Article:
After separation of a marriage or de facto relationship, in some situations a spouse may be entitled to receive (or may be required to pay) spousal maintenance. Spousal maintenance may be payable in circumstances where one partner is unable to adequately support themselves following separation.
Spousal maintenance may be necessary to adjust for any disparity between the incomes of spouses based on their respective needs. Spousal maintenance is usually only paid for a relatively short period of time. Spousal maintenance is often intended to enable a spouse to retrain, enter the workforce or re-establish themselves.
There is a time limit in place with regards to applications for spousal maintenance. For married couples there is a limit of 12 months from the date your divorce becomes final. In situations involving de facto relationships the application must be made within 2 years following the breakdown of the relationship. If you apply after these dates special permission will need to be granted by the Family Court.
Starting a new relationship may affect your current spousal maintenance arrangements. Re-marrying will usually relinquish your rights to receive spousal maintenance. Similarly, a party entering into a de facto relationship may result in the Family Court reconsidering previous spousal maintenance arrangements.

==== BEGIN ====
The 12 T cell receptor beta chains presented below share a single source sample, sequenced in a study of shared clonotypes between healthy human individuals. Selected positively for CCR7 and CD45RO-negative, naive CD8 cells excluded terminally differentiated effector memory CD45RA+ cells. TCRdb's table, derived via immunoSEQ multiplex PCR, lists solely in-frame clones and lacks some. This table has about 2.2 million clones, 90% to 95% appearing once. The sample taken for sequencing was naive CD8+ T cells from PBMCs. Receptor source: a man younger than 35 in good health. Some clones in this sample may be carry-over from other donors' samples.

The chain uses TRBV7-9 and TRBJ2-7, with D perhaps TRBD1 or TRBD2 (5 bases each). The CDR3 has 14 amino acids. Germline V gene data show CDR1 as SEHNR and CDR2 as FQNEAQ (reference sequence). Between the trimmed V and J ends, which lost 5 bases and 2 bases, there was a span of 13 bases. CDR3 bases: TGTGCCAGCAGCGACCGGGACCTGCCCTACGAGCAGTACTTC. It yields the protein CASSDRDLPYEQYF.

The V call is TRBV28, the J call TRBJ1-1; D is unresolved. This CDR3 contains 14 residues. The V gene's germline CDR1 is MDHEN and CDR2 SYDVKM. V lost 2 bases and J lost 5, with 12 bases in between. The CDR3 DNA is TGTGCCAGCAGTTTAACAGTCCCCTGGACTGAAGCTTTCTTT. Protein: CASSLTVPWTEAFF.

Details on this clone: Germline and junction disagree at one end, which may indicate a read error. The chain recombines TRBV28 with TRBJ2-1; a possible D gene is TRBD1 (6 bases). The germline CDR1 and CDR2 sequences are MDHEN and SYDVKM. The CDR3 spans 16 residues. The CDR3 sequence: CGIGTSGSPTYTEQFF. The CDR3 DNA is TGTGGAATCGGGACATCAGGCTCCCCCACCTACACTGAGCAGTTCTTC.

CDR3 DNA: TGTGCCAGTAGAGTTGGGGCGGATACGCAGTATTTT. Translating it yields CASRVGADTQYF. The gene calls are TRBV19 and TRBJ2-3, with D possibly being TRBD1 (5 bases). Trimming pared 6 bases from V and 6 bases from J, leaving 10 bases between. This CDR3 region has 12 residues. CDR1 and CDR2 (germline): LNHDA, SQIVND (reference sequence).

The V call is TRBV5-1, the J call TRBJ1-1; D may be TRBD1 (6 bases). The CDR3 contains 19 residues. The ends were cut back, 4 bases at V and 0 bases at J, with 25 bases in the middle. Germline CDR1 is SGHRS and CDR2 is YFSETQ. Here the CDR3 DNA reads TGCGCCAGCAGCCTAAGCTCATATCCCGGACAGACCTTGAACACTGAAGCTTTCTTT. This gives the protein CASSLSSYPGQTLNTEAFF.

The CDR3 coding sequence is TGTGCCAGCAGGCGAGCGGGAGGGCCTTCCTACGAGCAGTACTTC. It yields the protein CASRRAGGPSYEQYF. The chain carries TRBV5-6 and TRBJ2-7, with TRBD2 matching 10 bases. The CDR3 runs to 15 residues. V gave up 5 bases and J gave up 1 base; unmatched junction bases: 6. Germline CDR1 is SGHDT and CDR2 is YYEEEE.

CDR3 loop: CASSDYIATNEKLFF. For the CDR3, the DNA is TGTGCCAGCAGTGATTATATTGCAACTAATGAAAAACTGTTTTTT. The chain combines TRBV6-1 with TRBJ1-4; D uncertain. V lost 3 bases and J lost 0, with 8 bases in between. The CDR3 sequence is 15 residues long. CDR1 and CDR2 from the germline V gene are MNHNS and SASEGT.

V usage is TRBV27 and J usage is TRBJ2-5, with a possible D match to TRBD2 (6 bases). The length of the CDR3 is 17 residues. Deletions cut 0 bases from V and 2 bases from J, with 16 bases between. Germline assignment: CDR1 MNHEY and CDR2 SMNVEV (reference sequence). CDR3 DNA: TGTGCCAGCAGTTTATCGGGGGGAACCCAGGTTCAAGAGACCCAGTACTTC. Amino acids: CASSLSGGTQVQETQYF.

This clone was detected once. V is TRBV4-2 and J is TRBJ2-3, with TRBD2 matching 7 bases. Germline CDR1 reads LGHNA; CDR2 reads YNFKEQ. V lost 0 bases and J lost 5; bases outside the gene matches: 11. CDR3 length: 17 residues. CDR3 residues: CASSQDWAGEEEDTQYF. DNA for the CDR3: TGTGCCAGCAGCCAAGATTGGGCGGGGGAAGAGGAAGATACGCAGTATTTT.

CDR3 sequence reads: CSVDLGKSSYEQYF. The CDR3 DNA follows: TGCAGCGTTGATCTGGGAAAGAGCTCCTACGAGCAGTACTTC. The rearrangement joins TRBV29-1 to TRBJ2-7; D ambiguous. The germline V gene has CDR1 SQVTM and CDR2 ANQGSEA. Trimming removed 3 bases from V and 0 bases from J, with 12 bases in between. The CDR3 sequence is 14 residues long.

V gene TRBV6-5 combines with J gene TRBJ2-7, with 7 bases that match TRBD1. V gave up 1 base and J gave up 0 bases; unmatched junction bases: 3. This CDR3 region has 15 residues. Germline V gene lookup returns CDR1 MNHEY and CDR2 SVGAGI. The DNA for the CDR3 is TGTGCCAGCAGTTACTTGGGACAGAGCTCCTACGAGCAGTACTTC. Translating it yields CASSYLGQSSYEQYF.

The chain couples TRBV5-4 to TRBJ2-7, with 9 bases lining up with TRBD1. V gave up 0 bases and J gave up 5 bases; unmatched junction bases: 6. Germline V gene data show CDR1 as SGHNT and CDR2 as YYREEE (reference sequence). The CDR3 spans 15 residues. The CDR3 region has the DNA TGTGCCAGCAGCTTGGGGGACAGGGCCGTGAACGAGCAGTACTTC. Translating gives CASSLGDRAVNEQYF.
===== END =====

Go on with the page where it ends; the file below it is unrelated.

Bodekers Family Lawyers & Mediators can advise you as to whether you are entitled to receive, or may be liable to pay, spousal maintenance. We are also able to assist you in preparing an application or response and can represent you in the Family Court.
We invite you to provide everything you would like to tell our lawyers during your first appointment, as well as any questions you have. Some of the information that may be useful could include:
- The age and state of health of each party;
- The income, property and financial resources of each party;
- The mental and physical capacity of each party for gainful employment;
- Whether either party has the care or control of a child;
- Commitments of each party that are necessary to support themselves and a child or other person they have a duty to maintain;
- The eligibility to receive a pension, allowance or benefit;
- A comparison of the difference in standard from during the relationship to after separation for each party;
- Whether spousal maintenance would enable you to undertake education or training to re-establish yourself;
- The duration of the relationship and the effect this has had on your earning capacity;
- If either party is cohabiting with another person, details of that cohabitation;
- Any child support arrangements; and
- Any other relevant fact or circumstance.